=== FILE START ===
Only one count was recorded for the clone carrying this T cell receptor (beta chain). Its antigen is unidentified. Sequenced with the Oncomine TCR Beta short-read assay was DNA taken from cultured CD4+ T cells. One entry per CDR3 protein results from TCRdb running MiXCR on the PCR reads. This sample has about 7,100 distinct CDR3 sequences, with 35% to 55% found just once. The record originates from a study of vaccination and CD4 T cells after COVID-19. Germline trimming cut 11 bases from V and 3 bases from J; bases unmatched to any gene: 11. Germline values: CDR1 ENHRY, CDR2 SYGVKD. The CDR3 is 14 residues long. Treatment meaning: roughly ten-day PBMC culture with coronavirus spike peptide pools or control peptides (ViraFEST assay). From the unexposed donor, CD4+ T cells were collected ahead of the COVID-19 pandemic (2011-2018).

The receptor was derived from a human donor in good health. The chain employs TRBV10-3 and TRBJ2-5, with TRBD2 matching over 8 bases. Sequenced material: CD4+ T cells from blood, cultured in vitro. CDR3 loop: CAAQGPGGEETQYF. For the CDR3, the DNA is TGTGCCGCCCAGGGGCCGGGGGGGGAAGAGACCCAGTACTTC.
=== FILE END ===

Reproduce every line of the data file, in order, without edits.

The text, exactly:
Only one count was recorded for the clone carrying this T cell receptor (beta chain). Its antigen is unidentified. Sequenced with the Oncomine TCR Beta short-read assay was DNA taken from cultured CD4+ T cells. One entry per CDR3 protein results from TCRdb running MiXCR on the PCR reads. This sample has about 7,100 distinct CDR3 sequences, with 35% to 55% found just once. The record originates from a study of vaccination and CD4 T cells after COVID-19. Germline trimming cut 11 bases from V and 3 bases from J; bases unmatched to any gene: 11. Germline values: CDR1 ENHRY, CDR2 SYGVKD. The CDR3 is 14 residues long. Treatment meaning: roughly ten-day PBMC culture with coronavirus spike peptide pools or control peptides (ViraFEST assay). From the unexposed donor, CD4+ T cells were collected ahead of the COVID-19 pandemic (2011-2018).

The receptor was derived from a human donor in good health. The chain employs TRBV10-3 and TRBJ2-5, with TRBD2 matching over 8 bases. Sequenced material: CD4+ T cells from blood, cultured in vitro. CDR3 loop: CAAQGPGGEETQYF. For the CDR3, the DNA is TGTGCCGCCCAGGGGCCGGGGGGGGAAGAGACCCAGTACTTC.